Introduction To Line Telecommunications

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2. History
  2.1 - The Invention of the Telephone
  2.2 - The Developement of Telecoms Network
  2.3 - The Rise of Private Telephone Systems
2.4 - The Dawn of Alternative Networks
2.5 - Milestones in Telecommunications

2.3 The Rise Of Private Telephone Systems

From very early in the development of telephony equipment there have been users who have wanted or required their own private systems. These were called Private Branch Exchanges (PBXs) and Private Automatic Branch Exchanges (PABXs) depending upon weither they were manual or automatic. Since all are now automatic PABX is the correct term. However, today, PBX and PABX may be used interchangeably with little or no confusion.

Modern systems are also called Call Routing Apparatus (CRAs) and it is common for smaller systems to be referred to as CRAs and larger installations as PBXs. This is a peception issue by the general public and does not denote any particular functionality. Indeed the smaller systems are often more feature rich than the larger ones.

Originally PBXs would be the same equipment used by the network provider as the exchange equipment, but located with and under the control of the subscriber. With deregulation and the growth in demand there are now a wide range of systems of all sizes from many manufacturers which are marketed for this purpose.

From the demand for private exchanges there arose the need for closed links to other offices and large customers with high point to point traffic began leasing private circuits to link their systems into private networks.

Private links are rented from the network operator who installs and maintains them. Originally based on analogue technology and signalling systems they were only economic for large users.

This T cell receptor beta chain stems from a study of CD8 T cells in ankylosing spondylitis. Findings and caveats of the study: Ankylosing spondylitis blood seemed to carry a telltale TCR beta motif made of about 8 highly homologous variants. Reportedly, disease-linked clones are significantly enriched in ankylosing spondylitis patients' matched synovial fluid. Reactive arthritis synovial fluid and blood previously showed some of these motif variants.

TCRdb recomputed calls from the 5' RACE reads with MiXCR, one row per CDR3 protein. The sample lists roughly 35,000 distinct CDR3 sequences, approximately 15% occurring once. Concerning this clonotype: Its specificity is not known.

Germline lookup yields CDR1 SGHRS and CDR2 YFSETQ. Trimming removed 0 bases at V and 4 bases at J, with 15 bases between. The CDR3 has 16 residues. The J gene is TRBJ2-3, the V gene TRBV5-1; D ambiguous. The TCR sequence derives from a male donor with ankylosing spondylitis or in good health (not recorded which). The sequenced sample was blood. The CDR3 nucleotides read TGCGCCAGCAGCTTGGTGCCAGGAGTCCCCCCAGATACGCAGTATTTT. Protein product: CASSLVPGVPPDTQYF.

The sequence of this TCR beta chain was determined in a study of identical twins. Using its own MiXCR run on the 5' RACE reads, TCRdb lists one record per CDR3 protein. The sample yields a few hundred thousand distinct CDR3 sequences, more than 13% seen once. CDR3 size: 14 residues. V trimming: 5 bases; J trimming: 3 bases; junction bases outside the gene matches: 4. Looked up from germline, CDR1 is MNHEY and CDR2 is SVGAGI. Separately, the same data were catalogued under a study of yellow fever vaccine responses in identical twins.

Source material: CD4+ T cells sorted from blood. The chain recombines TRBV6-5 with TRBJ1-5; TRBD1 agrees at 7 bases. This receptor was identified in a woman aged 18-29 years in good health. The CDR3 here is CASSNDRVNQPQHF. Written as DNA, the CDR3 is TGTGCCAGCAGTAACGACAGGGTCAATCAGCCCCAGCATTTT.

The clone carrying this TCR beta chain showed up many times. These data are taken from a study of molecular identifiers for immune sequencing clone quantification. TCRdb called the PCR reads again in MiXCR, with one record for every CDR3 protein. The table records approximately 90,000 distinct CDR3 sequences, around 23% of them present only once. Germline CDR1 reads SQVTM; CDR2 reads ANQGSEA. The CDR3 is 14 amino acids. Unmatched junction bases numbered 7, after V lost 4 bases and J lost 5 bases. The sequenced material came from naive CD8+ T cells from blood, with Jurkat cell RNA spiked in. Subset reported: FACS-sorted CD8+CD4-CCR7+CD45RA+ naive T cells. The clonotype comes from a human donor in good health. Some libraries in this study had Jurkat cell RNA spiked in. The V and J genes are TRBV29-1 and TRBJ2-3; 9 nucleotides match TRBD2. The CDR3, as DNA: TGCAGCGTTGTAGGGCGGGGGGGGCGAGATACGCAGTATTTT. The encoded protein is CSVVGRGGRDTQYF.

Digital technology allowed data and speech to be transmitted across these links via multiplexer equipment together with a reduction in costs which allowed smaller customers access to their benefits. For the lower volume users or less busy networks ISDN can be used to provide a dial up option which connects via the public ISDN system when required and is idle when not needed. Calls will be charged as normal, but this can still be cheaper than leasing a line and not maximising its use.

In recent times these private networks have been changing from fixed point to point to switched systems still point to point but not requiring an single route with connections made as required. These dynamically routing links are called Virtual Private Networks (VPNs) since they appear to the user to be a static link but are in reality continually changing the route used to connect the ends.

2.4 The Dawn Of Alternative Networks

The UK network was created under the control of the General Post Office. This was later split from the post office and British Telecommunications PLC was formed. BT had a monopoly over the provision of services and equipment until the industry was deregulated in 1984.

Deregulation allowed manufacturers and service providers access to the market with a range of goods and services and customers a greater choice of equipment and features.

The result was a massive increase in equipment available and the development of alternative networks whose operators could become licensed as network providers. Although these are separate networks they are all interlinked so that call traffic can be passed between them.



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Introduction To Line Telecommunications
Copyright Panasonic Business Systems UK Ltd 2000